For Romo, What Will Be the Last Straw?
Another Monday blog post about Tony Romo, along with more reminders of bad times in this franchise’s history.
Don Meredith helped to lead the Cowboys to prominence, including back-to-back appearances in the NFL Championship Game. In 1968, he helped to lead the Cowboys to a 12-2 mark.
But against Cleveland in the playoffs, the Cowboys’ hunt for an NFL title ended. The game was tied 10-10 at the half, but Meredith couldn’t avoid mistakes. He misfired on a sideline pass to Bob Hayes, and Cleveland linebacker Dale Lindsey picked off the pass and returned it 27 yards for a touchdown.
On the next possession, Meredith tried to hit Lance Rentzel, but the ball bounced off the receiver’s hands and into the hands of Ben Davis. Leroy Kelly scored on a 35-yard run, and Dallas trailed 24-10. Meredith’s stats: 3 of 9, 42 yards, 0 TD, 3 Int.
Meredith’s career effectively ended right there. He did not play for the rest of the game against the Browns, and though he played in the first half of the infamous Playoff Bowl one week later, he retired after the season.
Danny White famously led the Cowboys to three consecutive NFC Championship Games (but infamously lost all three of them). He was the starter in 1985 when the Cowboys made the playoffs for the last time under Tom Landry.
But he broke his wrist in 1986, and his comeback in 1987 was not impressive. Dallas had a 5-5 record when the team hosted Minnesota on Thanksgiving Day with an outside chance of making the playoffs. In a wild game, Dallas twice overcame deficits of 14 points to send the game into overtime. The Cowboys had a shot to get into field-goal range in the extra period, but White’s final pass of the game was a wounded duck that found its way to Minnesota LB Scott Studwell. The Vikings scored on the next drive after the interception.
White never won another game as a starter, losing his last start against Washington later in the season. He served as a backup in 1988 but never played again after suffering a knee injury against Chicago.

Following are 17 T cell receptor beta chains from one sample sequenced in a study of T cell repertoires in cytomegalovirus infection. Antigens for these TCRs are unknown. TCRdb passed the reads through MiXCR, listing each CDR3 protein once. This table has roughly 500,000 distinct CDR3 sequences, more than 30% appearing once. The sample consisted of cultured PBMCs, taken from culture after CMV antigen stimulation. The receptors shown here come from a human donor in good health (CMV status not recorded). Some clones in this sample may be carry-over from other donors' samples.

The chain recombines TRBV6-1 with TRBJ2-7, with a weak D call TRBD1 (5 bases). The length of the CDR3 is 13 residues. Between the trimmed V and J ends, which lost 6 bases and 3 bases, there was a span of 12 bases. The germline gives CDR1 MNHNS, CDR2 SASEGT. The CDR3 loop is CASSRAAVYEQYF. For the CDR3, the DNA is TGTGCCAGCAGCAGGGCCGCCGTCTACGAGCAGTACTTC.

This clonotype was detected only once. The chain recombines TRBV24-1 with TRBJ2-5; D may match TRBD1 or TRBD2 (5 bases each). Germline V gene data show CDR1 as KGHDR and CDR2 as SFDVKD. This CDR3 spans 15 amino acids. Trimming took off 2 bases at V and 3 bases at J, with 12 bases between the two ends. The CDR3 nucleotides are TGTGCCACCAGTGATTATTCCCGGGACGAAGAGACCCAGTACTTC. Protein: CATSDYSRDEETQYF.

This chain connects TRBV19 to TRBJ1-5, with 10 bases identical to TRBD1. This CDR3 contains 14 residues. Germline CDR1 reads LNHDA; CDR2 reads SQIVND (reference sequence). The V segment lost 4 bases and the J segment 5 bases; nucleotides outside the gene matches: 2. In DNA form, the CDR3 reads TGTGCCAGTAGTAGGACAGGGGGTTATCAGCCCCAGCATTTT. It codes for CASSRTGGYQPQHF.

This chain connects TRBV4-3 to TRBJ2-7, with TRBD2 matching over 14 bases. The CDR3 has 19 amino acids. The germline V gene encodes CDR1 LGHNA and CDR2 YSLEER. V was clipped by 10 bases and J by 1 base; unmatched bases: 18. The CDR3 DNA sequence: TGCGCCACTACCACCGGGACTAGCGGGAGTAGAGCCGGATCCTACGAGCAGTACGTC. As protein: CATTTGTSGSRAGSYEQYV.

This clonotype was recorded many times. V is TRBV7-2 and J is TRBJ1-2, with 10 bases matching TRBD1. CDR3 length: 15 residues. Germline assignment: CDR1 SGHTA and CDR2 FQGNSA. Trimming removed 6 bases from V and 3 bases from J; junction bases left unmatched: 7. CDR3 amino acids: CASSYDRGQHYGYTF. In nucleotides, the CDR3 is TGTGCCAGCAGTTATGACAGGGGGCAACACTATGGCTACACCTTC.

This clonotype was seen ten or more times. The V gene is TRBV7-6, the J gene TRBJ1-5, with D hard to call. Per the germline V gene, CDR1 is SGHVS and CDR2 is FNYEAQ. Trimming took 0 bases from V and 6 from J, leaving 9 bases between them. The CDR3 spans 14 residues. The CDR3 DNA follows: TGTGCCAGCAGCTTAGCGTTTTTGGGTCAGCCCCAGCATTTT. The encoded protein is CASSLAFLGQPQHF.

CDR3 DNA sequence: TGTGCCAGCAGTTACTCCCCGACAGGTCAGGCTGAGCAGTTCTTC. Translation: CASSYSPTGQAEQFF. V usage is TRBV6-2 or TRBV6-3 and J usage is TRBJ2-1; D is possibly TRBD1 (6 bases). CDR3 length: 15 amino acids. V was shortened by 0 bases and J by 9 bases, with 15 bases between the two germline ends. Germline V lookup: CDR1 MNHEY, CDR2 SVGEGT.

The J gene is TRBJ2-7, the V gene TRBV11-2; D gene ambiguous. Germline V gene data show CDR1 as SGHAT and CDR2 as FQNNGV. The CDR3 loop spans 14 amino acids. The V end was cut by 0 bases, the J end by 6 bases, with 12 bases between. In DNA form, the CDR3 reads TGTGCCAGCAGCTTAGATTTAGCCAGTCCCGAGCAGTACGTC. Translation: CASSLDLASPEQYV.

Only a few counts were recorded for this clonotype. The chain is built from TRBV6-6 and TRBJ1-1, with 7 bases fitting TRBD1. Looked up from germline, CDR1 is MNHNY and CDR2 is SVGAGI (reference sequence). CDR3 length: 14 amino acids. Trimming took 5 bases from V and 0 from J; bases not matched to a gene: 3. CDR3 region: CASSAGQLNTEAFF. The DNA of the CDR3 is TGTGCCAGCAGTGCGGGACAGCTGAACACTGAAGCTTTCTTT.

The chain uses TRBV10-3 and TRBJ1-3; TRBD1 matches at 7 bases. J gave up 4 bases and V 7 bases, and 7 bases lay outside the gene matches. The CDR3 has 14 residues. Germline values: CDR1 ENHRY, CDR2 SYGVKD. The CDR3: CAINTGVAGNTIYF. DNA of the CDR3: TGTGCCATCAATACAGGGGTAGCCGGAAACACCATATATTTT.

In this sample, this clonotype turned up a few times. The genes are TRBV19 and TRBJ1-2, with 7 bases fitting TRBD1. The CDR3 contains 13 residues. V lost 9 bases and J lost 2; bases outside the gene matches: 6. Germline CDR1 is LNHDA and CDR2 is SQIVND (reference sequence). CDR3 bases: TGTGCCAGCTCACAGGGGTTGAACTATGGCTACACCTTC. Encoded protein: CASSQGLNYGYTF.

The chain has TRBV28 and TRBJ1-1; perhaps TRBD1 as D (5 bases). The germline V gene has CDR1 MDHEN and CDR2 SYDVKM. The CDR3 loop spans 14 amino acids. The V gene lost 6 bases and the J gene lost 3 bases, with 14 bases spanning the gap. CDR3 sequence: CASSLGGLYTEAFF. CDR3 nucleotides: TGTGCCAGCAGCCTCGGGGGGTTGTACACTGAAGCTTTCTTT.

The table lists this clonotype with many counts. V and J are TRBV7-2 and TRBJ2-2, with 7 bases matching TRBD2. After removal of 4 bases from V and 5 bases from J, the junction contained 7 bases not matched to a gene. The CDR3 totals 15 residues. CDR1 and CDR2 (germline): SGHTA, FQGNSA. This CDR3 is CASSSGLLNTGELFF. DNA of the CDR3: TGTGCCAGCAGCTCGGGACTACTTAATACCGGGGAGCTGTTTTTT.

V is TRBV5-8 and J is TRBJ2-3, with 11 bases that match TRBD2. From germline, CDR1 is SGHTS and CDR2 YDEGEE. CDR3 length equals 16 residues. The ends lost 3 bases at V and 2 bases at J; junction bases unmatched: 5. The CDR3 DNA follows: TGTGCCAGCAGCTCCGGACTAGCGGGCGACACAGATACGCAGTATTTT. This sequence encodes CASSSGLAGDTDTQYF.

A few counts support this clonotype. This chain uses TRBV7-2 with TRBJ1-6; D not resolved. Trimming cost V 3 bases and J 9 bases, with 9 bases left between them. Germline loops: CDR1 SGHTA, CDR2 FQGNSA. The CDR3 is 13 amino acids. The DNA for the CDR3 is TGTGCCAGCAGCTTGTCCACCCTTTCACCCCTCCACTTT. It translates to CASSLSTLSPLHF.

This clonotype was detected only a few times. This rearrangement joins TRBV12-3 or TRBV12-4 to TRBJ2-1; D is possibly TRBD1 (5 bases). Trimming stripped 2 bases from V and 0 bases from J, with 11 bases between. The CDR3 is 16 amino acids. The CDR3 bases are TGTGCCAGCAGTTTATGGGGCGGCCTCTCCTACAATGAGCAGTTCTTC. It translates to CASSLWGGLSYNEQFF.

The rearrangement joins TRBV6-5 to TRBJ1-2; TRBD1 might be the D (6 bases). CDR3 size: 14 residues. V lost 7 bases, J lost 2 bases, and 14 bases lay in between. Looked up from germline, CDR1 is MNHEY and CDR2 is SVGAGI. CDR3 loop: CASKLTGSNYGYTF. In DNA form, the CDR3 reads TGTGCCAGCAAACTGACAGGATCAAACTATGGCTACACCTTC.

Drew Bledsoe only played two seasons in Dallas, but he had previously led the Patriots to the Super Bowl and was supposed to be a solid quarterback when he came to Dallas. But in less than two full seasons, Bledsoe was no better than mediocre and had a 12-10 record as the Dallas starter. He had some feel-good moments, including a solid performance in a 34-6 win over in-state rival Houston during week 6 of the 2006 season.
But in week 7 in 2006, the Cowboys fell behind to the New York Giants. The Cowboys scored to New York lead to 12-7, and when Dallas recovered a fumble in Giant territory, the Cowboys had a chance to take a lead going into halftime. Near the goal line, Bledsoe tried to force the ball to Terry Glenn, but Sam Madison stepped in front of it to make the interception, ending the Dallas drive.
Bledsoe never threw another pass as a pro. His mistakes had cost the team games before, and the pass to Glenn was the last straw. Dallas coach Bill Parcells pulled Bledsoe and put in backup Tony Romo.
We were supposed to think that the legend was born at that point, but legendary isn’t the term that will describe Romo’s career.
Romo was 19-7 during his first year and a half as the starter. Since that time, he is only 22-17. He’s had some big wins in September and other big wins in November. And he was good during a late run in 2009, leading the team to its only playoff win in 15 years.
Otherwise, his blunders are becoming worse than the worst anyone ever saw by the likes of Meredith, White, or Bledsoe (or, for that matter, Quincy Carter, Ryan Leaf, or Clint Stoerner). Romo has had to take the blame for more and more losses in the past three seasons, and it’s getting hard to believe Team Jerry won’t decide that enough is enough.
The loss to the Lions wasn’t just about Romo trying to make a play in a tight game. He was reckless at a time where any quarterback at any level would have known he just needed to play it safe. He’s 31 years old and has started 65 professional football games. He has very clearly not learned anything from his past mistakes, and we should have absolutely no confidence that he’ll learn anything from the most recent catastrophe.
Of course, Jerry says no change will take place, and Jason Garrett and the rest of the team have pledged their support. Perhaps the rest of us can pledge to accept mediocrity.